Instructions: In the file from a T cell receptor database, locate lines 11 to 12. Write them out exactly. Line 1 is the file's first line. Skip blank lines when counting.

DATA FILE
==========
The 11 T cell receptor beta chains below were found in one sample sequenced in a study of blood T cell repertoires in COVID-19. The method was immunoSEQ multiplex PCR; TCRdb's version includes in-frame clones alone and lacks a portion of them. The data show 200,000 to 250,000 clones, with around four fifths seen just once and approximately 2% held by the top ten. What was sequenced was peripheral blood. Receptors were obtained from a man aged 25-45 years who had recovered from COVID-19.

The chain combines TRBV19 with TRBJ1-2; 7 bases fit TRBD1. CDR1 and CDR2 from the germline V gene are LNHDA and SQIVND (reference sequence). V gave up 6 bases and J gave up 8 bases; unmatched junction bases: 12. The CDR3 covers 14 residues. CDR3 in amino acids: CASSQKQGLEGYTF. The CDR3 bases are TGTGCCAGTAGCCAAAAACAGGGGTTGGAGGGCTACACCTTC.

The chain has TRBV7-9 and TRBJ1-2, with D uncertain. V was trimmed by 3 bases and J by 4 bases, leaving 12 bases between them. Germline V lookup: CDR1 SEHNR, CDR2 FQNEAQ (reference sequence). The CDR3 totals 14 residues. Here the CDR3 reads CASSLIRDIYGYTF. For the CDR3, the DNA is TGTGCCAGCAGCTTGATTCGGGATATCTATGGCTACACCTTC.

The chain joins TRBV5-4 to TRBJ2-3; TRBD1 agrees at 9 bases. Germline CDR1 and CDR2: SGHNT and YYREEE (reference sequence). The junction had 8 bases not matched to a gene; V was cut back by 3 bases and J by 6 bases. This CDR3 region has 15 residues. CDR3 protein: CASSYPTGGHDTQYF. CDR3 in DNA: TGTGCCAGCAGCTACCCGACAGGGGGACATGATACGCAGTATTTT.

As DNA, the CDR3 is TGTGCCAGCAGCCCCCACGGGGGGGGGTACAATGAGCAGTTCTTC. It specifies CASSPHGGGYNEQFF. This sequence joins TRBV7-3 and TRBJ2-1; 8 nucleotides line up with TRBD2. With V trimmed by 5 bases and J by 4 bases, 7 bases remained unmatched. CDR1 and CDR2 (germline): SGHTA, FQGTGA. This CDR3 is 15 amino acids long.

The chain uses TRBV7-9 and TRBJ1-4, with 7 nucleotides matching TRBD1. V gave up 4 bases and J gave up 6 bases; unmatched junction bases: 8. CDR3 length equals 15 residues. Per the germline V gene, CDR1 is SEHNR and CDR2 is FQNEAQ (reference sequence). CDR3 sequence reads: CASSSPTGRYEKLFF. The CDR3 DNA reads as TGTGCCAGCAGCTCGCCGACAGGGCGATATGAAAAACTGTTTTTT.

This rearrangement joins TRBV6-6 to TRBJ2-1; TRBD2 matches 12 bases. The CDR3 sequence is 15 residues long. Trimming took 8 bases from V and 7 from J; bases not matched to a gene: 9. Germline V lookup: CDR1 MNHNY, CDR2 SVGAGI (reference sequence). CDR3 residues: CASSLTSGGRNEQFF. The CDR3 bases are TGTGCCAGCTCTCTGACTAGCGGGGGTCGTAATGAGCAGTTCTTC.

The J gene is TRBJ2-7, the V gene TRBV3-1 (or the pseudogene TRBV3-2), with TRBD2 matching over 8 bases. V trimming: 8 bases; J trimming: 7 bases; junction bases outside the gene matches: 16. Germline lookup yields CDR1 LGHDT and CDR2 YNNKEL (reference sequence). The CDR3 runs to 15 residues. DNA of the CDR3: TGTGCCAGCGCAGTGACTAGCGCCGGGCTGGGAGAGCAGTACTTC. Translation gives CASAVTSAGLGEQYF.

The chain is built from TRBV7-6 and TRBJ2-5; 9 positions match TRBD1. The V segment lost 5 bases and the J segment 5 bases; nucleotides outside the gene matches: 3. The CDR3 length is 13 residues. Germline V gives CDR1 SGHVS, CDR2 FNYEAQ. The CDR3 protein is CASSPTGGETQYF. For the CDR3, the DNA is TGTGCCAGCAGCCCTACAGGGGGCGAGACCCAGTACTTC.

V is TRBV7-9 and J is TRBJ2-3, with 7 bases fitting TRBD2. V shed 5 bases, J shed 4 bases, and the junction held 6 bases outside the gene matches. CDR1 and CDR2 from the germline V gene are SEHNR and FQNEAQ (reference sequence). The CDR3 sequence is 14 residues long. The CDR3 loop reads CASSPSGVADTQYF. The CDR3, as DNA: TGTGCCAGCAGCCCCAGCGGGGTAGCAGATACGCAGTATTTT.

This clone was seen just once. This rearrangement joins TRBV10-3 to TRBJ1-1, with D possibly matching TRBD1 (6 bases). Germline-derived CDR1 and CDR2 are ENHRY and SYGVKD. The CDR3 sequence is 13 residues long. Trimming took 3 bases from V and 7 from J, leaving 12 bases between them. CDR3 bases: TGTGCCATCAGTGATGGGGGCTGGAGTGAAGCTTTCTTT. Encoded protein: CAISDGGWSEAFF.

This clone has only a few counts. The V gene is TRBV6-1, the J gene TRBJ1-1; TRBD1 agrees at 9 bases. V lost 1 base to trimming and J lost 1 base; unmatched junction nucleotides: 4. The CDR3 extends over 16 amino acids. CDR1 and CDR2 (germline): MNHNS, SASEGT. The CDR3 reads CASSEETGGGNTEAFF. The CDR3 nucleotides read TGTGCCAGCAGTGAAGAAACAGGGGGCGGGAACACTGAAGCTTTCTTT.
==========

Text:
This clone was seen just once. This rearrangement joins TRBV10-3 to TRBJ1-1, with D possibly matching TRBD1 (6 bases). Germline-derived CDR1 and CDR2 are ENHRY and SYGVKD. The CDR3 sequence is 13 residues long. Trimming took 3 bases from V and 7 from J, leaving 12 bases between them. CDR3 bases: TGTGCCATCAGTGATGGGGGCTGGAGTGAAGCTTTCTTT. Encoded protein: CAISDGGWSEAFF.

This clone has only a few counts. The V gene is TRBV6-1, the J gene TRBJ1-1; TRBD1 agrees at 9 bases. V lost 1 base to trimming and J lost 1 base; unmatched junction nucleotides: 4. The CDR3 extends over 16 amino acids. CDR1 and CDR2 (germline): MNHNS, SASEGT. The CDR3 reads CASSEETGGGNTEAFF. The CDR3 nucleotides read TGTGCCAGCAGTGAAGAAACAGGGGGCGGGAACACTGAAGCTTTCTTT.